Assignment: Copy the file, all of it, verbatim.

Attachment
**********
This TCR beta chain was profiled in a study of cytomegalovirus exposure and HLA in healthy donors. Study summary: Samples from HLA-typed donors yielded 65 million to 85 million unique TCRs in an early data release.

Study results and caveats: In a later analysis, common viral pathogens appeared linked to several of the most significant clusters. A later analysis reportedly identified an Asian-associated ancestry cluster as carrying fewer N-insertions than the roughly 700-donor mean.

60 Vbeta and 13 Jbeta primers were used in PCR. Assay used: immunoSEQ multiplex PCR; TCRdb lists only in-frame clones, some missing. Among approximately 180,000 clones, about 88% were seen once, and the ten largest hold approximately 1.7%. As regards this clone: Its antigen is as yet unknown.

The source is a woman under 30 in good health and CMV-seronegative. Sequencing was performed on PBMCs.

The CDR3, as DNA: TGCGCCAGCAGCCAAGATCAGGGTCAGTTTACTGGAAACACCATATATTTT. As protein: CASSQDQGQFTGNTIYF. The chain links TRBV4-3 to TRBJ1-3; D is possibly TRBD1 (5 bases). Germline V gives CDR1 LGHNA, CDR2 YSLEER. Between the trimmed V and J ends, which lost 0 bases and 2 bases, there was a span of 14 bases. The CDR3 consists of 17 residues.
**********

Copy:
This TCR beta chain was profiled in a study of cytomegalovirus exposure and HLA in healthy donors. Study summary: Samples from HLA-typed donors yielded 65 million to 85 million unique TCRs in an early data release.

Study results and caveats: In a later analysis, common viral pathogens appeared linked to several of the most significant clusters. A later analysis reportedly identified an Asian-associated ancestry cluster as carrying fewer N-insertions than the roughly 700-donor mean.

60 Vbeta and 13 Jbeta primers were used in PCR. Assay used: immunoSEQ multiplex PCR; TCRdb lists only in-frame clones, some missing. Among approximately 180,000 clones, about 88% were seen once, and the ten largest hold approximately 1.7%. As regards this clone: Its antigen is as yet unknown.

The source is a woman under 30 in good health and CMV-seronegative. Sequencing was performed on PBMCs.

The CDR3, as DNA: TGCGCCAGCAGCCAAGATCAGGGTCAGTTTACTGGAAACACCATATATTTT. As protein: CASSQDQGQFTGNTIYF. The chain links TRBV4-3 to TRBJ1-3; D is possibly TRBD1 (5 bases). Germline V gives CDR1 LGHNA, CDR2 YSLEER. Between the trimmed V and J ends, which lost 0 bases and 2 bases, there was a span of 14 bases. The CDR3 consists of 17 residues.